Journal Article

A Comprehensive Statistical Analysis of Predicting <i>In Vivo</i> Hazard Using High-Throughput <i>In Vitro</i> Screening

Russell S. Thomas, Michael B. Black, Lili Li, Eric Healy, Tzu-Ming Chu, Wenjun Bao, Melvin E. Andersen and Russell D. Wolfinger

in Toxicological Sciences

Volume 128, issue 2, pages 398-417
Published in print August 2012 | ISSN: 1096-6080
Published online April 2012 | e-ISSN: 1096-0929 | DOI:
A Comprehensive Statistical Analysis of Predicting In Vivo Hazard Using High-Throughput In Vitro Screening

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  • Medical Toxicology
  • Toxicology (Non-medical)


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Over the past 5 years, increased attention has been focused on using high-throughput in vitro screening for identifying chemical hazards and prioritizing chemicals for additional in vivo testing. The U.S. Environmental Protection Agency’s ToxCast program has generated a significant amount of high-throughput screening data allowing a broad-based assessment of the utility of these assays for predicting in vivo responses. In this study, a comprehensive cross-validation model comparison was performed to evaluate the predictive performance of the more than 600 in vitro assays from the ToxCast phase I screening effort across 60 in vivo endpoints using 84 different statistical classification methods. The predictive performance of the in vitro assays was compared and combined with that from chemical structure descriptors. With the exception of chronic in vivo cholinesterase inhibition, the overall predictive power of both the in vitro assays and the chemical descriptors was relatively low. The predictive power of the in vitro assays was not significantly different from that of the chemical descriptors and aggregating the assays based on genes reduced predictive performance. Prefiltering the in vitro assay data outside the cross-validation loop, as done in some previous studies, significantly biased estimates of model performance. The results suggest that the current ToxCast phase I assays and chemicals have limited applicability for predicting in vivo chemical hazards using standard statistical classification methods. However, if viewed as a survey of potential molecular initiating events and interpreted as risk factors for toxicity, the assays may still be useful for chemical prioritization.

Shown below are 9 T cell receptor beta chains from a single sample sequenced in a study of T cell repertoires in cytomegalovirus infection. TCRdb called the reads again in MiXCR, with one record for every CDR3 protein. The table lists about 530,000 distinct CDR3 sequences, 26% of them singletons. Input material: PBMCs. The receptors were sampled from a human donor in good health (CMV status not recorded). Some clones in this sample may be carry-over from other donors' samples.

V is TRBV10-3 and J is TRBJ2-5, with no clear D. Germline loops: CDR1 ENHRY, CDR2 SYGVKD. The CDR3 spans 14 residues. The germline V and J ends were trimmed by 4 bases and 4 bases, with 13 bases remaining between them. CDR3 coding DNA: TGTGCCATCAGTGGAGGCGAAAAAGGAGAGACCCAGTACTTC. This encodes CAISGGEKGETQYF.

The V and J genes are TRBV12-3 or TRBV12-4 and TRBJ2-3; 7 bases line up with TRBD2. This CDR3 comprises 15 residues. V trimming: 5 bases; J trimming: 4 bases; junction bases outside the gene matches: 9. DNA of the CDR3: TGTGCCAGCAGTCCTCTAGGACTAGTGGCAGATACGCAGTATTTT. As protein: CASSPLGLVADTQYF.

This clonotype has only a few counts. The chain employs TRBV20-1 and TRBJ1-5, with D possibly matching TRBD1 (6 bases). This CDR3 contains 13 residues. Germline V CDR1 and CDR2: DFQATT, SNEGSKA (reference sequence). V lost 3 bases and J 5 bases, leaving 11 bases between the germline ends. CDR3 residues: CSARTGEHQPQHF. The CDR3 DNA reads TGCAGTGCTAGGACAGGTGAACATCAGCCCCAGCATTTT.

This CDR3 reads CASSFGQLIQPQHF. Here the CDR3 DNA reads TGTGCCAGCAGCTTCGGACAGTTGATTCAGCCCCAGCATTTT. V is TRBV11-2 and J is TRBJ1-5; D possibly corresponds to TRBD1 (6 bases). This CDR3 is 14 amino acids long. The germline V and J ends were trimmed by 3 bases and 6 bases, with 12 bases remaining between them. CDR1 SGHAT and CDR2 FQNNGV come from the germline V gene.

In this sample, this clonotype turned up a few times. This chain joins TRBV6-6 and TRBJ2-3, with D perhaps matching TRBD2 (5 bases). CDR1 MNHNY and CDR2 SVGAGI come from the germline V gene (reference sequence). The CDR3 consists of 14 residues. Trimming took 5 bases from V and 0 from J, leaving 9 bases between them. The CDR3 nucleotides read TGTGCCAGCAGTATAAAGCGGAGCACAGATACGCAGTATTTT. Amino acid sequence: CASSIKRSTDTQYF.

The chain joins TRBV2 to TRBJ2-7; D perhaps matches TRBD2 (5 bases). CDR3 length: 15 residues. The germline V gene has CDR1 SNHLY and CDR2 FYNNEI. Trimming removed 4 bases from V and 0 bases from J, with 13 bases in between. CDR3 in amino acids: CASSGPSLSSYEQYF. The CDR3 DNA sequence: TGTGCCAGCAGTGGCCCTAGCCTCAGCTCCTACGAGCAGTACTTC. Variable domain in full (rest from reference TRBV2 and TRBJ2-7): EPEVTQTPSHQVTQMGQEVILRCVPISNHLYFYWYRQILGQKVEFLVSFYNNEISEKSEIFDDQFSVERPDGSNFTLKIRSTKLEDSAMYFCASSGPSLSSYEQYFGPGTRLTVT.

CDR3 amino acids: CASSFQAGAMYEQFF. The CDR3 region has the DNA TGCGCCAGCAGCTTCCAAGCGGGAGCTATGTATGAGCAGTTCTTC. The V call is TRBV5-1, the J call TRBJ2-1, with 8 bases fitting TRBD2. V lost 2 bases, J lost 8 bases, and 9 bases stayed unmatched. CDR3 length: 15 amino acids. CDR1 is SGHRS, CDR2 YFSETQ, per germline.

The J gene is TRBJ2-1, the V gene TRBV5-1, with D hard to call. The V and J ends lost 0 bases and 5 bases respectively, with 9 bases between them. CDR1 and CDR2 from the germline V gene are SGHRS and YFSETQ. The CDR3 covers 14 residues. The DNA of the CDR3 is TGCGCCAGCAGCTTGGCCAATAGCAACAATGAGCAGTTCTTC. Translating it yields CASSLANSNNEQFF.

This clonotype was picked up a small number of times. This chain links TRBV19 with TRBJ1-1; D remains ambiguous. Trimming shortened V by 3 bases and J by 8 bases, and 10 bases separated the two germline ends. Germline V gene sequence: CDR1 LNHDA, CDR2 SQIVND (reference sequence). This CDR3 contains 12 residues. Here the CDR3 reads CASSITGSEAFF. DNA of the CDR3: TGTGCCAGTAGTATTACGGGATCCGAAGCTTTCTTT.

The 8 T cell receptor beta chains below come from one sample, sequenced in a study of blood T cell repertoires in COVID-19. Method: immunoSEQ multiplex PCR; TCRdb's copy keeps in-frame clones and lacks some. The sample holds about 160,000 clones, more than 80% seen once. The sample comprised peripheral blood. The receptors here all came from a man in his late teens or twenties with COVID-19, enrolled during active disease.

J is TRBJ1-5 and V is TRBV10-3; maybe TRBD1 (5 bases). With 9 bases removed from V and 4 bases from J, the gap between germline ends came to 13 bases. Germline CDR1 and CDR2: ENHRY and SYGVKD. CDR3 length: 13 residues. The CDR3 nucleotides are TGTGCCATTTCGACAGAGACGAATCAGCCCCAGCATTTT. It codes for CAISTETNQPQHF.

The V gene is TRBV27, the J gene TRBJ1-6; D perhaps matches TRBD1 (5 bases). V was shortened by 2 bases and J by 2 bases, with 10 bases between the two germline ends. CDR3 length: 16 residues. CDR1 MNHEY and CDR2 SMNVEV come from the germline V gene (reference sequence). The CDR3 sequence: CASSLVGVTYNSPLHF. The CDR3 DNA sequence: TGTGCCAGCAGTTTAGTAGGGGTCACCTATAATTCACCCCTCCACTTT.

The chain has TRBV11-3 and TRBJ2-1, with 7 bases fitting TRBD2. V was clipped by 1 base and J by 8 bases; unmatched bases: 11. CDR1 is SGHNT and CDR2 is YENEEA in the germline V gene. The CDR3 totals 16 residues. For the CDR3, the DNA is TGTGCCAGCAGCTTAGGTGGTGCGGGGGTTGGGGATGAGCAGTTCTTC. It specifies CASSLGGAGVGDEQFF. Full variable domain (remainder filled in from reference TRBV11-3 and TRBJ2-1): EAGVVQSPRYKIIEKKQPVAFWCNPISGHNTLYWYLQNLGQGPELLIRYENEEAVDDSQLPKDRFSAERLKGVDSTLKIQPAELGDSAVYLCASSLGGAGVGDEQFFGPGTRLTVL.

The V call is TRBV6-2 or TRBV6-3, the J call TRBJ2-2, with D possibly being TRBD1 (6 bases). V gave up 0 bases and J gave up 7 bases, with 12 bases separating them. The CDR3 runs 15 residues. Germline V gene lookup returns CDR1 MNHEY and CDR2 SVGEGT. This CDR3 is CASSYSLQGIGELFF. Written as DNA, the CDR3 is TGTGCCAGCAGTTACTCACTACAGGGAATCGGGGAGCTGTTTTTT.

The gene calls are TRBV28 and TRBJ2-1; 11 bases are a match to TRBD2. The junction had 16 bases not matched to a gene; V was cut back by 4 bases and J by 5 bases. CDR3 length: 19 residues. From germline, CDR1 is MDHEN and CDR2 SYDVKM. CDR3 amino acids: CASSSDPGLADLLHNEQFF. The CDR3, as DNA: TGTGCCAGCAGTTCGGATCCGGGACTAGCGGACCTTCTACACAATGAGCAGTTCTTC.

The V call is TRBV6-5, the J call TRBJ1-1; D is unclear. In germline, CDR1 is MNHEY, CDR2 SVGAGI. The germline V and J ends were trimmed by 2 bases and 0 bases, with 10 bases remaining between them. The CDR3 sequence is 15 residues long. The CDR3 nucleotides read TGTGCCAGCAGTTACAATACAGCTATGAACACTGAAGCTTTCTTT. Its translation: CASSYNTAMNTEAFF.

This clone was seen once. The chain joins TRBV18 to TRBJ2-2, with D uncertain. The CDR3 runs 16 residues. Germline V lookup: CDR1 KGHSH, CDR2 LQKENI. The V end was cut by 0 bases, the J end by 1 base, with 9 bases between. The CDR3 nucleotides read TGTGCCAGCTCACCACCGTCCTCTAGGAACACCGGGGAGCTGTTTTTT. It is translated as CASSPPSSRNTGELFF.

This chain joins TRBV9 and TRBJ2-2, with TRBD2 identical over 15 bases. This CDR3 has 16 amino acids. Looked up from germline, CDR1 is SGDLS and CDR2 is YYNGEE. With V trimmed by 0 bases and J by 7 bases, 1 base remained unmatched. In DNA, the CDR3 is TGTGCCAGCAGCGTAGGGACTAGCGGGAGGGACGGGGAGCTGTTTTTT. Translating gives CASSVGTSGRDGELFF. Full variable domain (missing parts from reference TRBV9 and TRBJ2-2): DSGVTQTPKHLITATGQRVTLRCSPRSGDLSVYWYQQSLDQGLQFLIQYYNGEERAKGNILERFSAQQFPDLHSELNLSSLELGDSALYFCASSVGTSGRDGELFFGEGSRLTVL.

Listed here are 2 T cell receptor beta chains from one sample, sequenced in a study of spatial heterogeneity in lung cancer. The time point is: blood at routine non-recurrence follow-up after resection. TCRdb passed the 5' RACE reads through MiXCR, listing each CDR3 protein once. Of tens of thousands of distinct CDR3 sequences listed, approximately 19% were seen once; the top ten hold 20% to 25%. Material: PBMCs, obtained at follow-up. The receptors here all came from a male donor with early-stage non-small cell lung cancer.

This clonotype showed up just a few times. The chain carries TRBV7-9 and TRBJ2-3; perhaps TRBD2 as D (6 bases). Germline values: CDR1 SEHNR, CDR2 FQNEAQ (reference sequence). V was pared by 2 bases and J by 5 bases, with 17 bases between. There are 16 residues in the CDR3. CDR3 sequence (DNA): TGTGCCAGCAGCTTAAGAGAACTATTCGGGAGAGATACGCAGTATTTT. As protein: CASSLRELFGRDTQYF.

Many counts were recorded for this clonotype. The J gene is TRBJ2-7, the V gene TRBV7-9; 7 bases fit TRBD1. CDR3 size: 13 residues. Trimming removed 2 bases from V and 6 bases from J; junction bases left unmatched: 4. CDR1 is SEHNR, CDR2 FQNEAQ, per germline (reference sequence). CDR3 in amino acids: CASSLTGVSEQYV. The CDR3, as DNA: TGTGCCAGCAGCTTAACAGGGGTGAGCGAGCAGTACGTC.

Keywords: predictive toxicology; QSAR; chemical structure; high throughput screening; chronic toxicity; alternatives to animal testing; mode-of-action; ToxCast; developmental toxicity; reproductive toxicity

Journal Article.  12223 words.  Illustrated.

Subjects: Medical Toxicology ; Toxicology (Non-medical)

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